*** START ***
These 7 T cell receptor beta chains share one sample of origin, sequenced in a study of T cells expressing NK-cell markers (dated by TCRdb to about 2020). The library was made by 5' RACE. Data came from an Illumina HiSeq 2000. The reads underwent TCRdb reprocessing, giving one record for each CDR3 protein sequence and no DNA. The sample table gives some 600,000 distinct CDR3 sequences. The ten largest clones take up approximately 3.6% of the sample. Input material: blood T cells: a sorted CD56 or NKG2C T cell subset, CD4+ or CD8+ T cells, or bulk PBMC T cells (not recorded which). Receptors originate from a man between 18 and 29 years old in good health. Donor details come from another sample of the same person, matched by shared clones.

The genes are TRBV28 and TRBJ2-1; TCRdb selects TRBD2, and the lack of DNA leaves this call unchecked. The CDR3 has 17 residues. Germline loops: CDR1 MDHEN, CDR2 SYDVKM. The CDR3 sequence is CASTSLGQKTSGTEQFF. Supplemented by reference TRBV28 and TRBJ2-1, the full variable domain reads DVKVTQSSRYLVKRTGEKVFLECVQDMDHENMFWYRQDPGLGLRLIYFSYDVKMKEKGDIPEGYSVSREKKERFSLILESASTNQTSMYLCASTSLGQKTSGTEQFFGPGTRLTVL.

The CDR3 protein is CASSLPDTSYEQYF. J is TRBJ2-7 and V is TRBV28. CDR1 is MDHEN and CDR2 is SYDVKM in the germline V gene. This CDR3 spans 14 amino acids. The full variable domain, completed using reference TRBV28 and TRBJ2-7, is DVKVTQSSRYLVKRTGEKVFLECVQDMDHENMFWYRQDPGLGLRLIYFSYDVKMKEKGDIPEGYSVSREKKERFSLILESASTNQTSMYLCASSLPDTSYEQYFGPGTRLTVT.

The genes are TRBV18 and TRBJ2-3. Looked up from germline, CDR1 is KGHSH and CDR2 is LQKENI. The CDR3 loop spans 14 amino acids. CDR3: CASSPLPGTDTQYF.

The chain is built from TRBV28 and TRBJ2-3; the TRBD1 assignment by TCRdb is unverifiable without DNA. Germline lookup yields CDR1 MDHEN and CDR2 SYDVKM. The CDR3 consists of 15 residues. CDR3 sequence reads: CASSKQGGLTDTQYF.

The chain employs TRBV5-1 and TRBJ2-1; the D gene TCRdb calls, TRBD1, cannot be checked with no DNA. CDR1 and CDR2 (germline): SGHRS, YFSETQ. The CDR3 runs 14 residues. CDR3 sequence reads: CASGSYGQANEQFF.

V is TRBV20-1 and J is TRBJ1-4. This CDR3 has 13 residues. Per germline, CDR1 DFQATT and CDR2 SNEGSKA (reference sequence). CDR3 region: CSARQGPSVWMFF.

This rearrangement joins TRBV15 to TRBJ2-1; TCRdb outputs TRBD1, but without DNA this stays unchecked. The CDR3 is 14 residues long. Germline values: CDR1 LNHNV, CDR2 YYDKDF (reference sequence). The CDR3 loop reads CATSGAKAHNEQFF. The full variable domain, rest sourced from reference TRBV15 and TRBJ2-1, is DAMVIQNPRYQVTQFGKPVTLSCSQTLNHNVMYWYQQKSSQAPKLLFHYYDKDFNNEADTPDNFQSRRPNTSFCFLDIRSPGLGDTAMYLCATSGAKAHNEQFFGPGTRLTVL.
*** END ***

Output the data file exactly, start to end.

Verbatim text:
These 7 T cell receptor beta chains share one sample of origin, sequenced in a study of T cells expressing NK-cell markers (dated by TCRdb to about 2020). The library was made by 5' RACE. Data came from an Illumina HiSeq 2000. The reads underwent TCRdb reprocessing, giving one record for each CDR3 protein sequence and no DNA. The sample table gives some 600,000 distinct CDR3 sequences. The ten largest clones take up approximately 3.6% of the sample. Input material: blood T cells: a sorted CD56 or NKG2C T cell subset, CD4+ or CD8+ T cells, or bulk PBMC T cells (not recorded which). Receptors originate from a man between 18 and 29 years old in good health. Donor details come from another sample of the same person, matched by shared clones.

The genes are TRBV28 and TRBJ2-1; TCRdb selects TRBD2, and the lack of DNA leaves this call unchecked. The CDR3 has 17 residues. Germline loops: CDR1 MDHEN, CDR2 SYDVKM. The CDR3 sequence is CASTSLGQKTSGTEQFF. Supplemented by reference TRBV28 and TRBJ2-1, the full variable domain reads DVKVTQSSRYLVKRTGEKVFLECVQDMDHENMFWYRQDPGLGLRLIYFSYDVKMKEKGDIPEGYSVSREKKERFSLILESASTNQTSMYLCASTSLGQKTSGTEQFFGPGTRLTVL.

The CDR3 protein is CASSLPDTSYEQYF. J is TRBJ2-7 and V is TRBV28. CDR1 is MDHEN and CDR2 is SYDVKM in the germline V gene. This CDR3 spans 14 amino acids. The full variable domain, completed using reference TRBV28 and TRBJ2-7, is DVKVTQSSRYLVKRTGEKVFLECVQDMDHENMFWYRQDPGLGLRLIYFSYDVKMKEKGDIPEGYSVSREKKERFSLILESASTNQTSMYLCASSLPDTSYEQYFGPGTRLTVT.

The genes are TRBV18 and TRBJ2-3. Looked up from germline, CDR1 is KGHSH and CDR2 is LQKENI. The CDR3 loop spans 14 amino acids. CDR3: CASSPLPGTDTQYF.

The chain is built from TRBV28 and TRBJ2-3; the TRBD1 assignment by TCRdb is unverifiable without DNA. Germline lookup yields CDR1 MDHEN and CDR2 SYDVKM. The CDR3 consists of 15 residues. CDR3 sequence reads: CASSKQGGLTDTQYF.

The chain employs TRBV5-1 and TRBJ2-1; the D gene TCRdb calls, TRBD1, cannot be checked with no DNA. CDR1 and CDR2 (germline): SGHRS, YFSETQ. The CDR3 runs 14 residues. CDR3 sequence reads: CASGSYGQANEQFF.

V is TRBV20-1 and J is TRBJ1-4. This CDR3 has 13 residues. Per germline, CDR1 DFQATT and CDR2 SNEGSKA (reference sequence). CDR3 region: CSARQGPSVWMFF.

This rearrangement joins TRBV15 to TRBJ2-1; TCRdb outputs TRBD1, but without DNA this stays unchecked. The CDR3 is 14 residues long. Germline values: CDR1 LNHNV, CDR2 YYDKDF (reference sequence). The CDR3 loop reads CATSGAKAHNEQFF. The full variable domain, rest sourced from reference TRBV15 and TRBJ2-1, is DAMVIQNPRYQVTQFGKPVTLSCSQTLNHNVMYWYQQKSSQAPKLLFHYYDKDFNNEADTPDNFQSRRPNTSFCFLDIRSPGLGDTAMYLCATSGAKAHNEQFFGPGTRLTVL.